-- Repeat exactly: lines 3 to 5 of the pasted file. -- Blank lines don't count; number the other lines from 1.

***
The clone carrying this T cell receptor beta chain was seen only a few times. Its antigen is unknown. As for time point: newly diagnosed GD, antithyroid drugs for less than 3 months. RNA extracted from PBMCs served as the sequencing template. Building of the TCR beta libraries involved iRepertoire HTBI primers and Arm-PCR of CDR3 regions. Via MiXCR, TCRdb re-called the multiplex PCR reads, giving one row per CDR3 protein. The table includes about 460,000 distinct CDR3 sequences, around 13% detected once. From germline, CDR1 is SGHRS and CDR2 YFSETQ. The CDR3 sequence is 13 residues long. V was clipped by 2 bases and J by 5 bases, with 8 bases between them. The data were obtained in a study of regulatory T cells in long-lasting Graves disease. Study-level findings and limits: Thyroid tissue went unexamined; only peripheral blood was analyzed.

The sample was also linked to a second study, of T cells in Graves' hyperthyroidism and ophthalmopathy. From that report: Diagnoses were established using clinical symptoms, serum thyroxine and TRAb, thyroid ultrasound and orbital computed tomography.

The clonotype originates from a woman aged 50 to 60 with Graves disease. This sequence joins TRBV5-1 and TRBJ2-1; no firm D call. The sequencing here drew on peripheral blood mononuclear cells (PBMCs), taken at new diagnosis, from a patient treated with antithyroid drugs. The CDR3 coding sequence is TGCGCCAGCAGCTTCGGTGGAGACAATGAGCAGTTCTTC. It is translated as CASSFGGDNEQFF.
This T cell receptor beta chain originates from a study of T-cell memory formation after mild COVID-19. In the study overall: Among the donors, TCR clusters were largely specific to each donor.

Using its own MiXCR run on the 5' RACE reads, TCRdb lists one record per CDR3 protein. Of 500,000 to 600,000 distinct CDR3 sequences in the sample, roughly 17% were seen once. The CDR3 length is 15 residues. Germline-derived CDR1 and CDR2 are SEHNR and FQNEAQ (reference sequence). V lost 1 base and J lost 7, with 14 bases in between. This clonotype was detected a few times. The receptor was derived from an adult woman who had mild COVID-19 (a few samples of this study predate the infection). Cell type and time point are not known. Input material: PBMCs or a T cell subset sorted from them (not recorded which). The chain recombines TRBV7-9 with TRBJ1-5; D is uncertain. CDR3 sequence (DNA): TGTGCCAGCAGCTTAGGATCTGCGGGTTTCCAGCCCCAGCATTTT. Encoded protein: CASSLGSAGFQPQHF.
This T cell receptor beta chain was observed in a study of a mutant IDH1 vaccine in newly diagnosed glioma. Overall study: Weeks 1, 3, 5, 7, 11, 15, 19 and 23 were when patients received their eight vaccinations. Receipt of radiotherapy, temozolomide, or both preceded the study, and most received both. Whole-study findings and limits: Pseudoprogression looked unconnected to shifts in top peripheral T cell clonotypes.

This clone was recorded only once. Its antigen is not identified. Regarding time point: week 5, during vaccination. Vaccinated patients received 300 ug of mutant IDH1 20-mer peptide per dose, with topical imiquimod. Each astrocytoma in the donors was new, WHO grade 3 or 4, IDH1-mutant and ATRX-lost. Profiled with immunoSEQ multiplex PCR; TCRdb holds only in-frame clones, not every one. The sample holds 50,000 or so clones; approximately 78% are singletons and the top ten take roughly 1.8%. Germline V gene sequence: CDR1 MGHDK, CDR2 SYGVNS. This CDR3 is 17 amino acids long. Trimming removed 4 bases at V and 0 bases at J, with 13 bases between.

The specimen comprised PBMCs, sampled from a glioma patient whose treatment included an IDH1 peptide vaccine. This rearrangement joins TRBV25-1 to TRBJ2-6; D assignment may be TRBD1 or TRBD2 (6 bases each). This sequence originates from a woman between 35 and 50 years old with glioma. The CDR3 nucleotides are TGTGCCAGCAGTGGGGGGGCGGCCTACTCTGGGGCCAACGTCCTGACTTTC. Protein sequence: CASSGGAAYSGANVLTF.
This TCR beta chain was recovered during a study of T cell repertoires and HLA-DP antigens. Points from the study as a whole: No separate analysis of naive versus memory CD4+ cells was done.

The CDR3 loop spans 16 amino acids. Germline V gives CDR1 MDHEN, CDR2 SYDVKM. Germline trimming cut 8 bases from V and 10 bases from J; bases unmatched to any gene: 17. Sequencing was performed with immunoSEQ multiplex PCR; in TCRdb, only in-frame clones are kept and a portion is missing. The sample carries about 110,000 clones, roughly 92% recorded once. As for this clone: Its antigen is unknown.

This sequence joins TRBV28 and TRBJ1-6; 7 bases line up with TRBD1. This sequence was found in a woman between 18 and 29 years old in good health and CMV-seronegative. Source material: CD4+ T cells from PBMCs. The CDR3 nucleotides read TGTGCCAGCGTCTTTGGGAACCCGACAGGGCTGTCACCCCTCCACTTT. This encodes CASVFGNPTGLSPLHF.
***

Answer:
The clonotype originates from a woman aged 50 to 60 with Graves disease. This sequence joins TRBV5-1 and TRBJ2-1; no firm D call. The sequencing here drew on peripheral blood mononuclear cells (PBMCs), taken at new diagnosis, from a patient treated with antithyroid drugs. The CDR3 coding sequence is TGCGCCAGCAGCTTCGGTGGAGACAATGAGCAGTTCTTC. It is translated as CASSFGGDNEQFF.
This T cell receptor beta chain originates from a study of T-cell memory formation after mild COVID-19. In the study overall: Among the donors, TCR clusters were largely specific to each donor.

Using its own MiXCR run on the 5' RACE reads, TCRdb lists one record per CDR3 protein. Of 500,000 to 600,000 distinct CDR3 sequences in the sample, roughly 17% were seen once. The CDR3 length is 15 residues. Germline-derived CDR1 and CDR2 are SEHNR and FQNEAQ (reference sequence). V lost 1 base and J lost 7, with 14 bases in between. This clonotype was detected a few times. The receptor was derived from an adult woman who had mild COVID-19 (a few samples of this study predate the infection). Cell type and time point are not known. Input material: PBMCs or a T cell subset sorted from them (not recorded which). The chain recombines TRBV7-9 with TRBJ1-5; D is uncertain. CDR3 sequence (DNA): TGTGCCAGCAGCTTAGGATCTGCGGGTTTCCAGCCCCAGCATTTT. Encoded protein: CASSLGSAGFQPQHF.